Please view the main text area of the page by skipping the main menu.

Editorial: Provide accurate info on virus spread to prevent anxiety, discrimination

As the new coronavirus spreads across the world, so too have false rumors and misinformation -- primarily via the internet.

Among them are that a passenger with a fever who arrived by plane from Wuhan in China escaped quarantine authorities at Kansai International Airport, and that the Tokyo Summer Olympic Games will be cancelled. There have also been several cases where information has popped up describing people having become infected in areas where no known cases were recorded.

Since the virus is a new infectious disease, many things about it are still unknown, such as its infectivity and dangers. Because so much about the virus is unclear, the desire to gather as much information as possible is also stronger.

But unfounded rumors and misinformation cause societal anxiety and chaos.

To prevent such a state of affairs, it is essential that public and specialized agencies deliver correct information to the people frequently. The government must take care to protect individuals' privacy while as swiftly as possible disclosing facts that have become evident.

In the cases of the false rumors about Kansai International Airport and the Tokyo Summer Games, the involved parties officially denied them. If misinformation is being disseminated, then it is important to issue correct information immediately.

One U.S. IT firm has begun efforts to stop the spread of misinformation regarding the new coronavirus. It is taking measures such as confirming whether a piece of information is true or not, and if it isn't, preventing it from showing up online.

What is terrifying is that propagating false reports can lead to discrimination and prejudice, and in the past rumors about infectious diseases have fostered such views against patients. Additionally, when the nuclear disaster at the Fukushima Daiichi Nuclear Power Station broke out in March 2011 following the Great East Japan Earthquake and tsunamis, survivors became targets for prejudice.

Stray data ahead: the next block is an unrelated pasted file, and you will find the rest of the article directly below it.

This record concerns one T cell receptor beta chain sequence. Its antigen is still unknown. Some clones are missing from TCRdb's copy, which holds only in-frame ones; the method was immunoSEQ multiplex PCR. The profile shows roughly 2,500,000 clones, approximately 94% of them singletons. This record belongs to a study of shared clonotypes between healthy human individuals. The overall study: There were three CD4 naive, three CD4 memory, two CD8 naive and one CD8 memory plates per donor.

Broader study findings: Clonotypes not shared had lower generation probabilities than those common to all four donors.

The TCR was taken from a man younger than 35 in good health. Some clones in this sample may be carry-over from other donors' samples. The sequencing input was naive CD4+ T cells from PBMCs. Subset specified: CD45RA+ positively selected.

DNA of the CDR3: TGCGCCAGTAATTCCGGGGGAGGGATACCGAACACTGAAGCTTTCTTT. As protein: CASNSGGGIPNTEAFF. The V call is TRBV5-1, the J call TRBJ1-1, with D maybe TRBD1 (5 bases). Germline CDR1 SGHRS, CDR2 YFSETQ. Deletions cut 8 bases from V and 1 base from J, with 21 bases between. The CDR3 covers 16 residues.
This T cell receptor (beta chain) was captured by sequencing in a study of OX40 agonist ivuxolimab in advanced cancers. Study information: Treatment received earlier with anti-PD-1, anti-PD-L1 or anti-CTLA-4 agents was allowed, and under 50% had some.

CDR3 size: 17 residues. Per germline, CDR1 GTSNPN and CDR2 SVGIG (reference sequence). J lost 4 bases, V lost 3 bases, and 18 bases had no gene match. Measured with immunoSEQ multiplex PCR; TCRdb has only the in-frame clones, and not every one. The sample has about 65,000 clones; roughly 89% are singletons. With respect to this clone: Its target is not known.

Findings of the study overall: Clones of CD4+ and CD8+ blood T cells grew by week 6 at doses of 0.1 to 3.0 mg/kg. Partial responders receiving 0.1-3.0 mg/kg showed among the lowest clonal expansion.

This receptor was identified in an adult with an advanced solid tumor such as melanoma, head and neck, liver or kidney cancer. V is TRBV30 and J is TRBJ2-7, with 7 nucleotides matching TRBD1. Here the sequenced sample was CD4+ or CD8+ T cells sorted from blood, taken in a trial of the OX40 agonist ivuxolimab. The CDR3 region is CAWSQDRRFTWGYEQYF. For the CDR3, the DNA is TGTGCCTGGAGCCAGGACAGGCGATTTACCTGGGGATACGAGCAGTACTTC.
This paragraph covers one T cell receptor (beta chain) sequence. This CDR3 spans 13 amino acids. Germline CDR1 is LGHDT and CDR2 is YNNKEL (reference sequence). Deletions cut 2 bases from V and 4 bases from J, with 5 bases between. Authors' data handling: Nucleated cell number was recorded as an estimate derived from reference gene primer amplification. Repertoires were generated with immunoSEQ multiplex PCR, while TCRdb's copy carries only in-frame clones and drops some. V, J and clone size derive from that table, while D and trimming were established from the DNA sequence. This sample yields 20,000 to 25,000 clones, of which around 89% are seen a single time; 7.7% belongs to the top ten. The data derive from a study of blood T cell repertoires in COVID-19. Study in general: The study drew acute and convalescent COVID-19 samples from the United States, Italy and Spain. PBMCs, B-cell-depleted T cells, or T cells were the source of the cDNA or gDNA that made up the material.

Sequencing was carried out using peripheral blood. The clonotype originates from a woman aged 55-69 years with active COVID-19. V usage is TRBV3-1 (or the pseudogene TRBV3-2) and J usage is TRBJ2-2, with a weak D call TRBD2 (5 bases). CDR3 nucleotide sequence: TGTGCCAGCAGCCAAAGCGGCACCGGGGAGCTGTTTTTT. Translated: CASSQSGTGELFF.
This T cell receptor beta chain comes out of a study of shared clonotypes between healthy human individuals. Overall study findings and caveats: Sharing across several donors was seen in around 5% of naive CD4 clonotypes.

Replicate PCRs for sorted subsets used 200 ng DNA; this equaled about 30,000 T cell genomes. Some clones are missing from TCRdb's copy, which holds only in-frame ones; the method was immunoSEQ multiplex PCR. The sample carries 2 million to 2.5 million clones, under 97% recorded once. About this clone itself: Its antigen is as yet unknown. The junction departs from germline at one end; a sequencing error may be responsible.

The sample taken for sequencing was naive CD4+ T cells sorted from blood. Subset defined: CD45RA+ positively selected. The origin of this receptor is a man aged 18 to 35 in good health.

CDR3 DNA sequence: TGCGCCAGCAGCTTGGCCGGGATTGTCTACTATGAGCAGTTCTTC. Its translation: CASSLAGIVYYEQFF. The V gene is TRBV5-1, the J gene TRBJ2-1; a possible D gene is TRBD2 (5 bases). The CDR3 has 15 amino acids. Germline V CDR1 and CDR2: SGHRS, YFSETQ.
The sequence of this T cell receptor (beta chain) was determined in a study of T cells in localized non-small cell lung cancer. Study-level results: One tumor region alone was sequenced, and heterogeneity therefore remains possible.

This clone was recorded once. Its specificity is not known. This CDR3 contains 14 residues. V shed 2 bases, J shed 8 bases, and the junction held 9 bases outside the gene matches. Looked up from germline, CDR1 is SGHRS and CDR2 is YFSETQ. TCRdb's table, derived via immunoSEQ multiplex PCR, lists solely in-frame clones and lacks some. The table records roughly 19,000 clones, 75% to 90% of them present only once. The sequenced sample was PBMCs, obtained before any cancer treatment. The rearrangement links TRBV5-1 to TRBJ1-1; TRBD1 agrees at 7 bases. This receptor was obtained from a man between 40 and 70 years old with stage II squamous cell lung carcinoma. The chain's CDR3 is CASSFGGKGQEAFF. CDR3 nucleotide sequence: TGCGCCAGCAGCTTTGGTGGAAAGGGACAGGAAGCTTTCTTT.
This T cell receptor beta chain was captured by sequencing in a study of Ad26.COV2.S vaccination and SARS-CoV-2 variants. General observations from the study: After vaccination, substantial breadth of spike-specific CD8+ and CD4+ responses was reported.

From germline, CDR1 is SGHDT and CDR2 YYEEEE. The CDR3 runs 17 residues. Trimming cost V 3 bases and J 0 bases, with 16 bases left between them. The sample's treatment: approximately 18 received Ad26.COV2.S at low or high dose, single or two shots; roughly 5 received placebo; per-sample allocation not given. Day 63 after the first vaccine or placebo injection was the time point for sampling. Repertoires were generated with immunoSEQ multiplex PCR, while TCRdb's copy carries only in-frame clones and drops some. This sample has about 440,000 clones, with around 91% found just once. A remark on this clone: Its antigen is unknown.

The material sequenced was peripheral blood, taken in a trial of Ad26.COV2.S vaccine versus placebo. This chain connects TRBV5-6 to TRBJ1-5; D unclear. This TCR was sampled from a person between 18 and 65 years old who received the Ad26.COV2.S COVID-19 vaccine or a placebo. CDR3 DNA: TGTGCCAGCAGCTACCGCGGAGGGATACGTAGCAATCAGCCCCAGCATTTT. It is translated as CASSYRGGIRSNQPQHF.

Now with the new virus, posts defaming Chinese people are showing up on the internet. In North America and Europe, discriminatory language and behavior toward Asian people -- including Japanese people -- is said to have become an issue.

To prevent the further spread of the virus, certain restrictions have been placed on those infected with it, as well as on those who cannot be ruled out as infected. The government must provide the public with accurate information to prevent such people from becoming targets for prejudice.

According to the Ministry of Health, Labor and Welfare, people have been seeking advice over discrimination against family members of hospital workers treating those infected with the new coronavirus. This, too, is a challenge that must be confronted head-on.

With the proliferation of social media, we live in a time when anyone can easily distribute information. What one posts without much consideration can lead to the spread of false rumors. We must be careful.

It is when anxiety levels are high in society that we are most required to assess information level-headedly.

Also in The Mainichi

The Mainichi on social media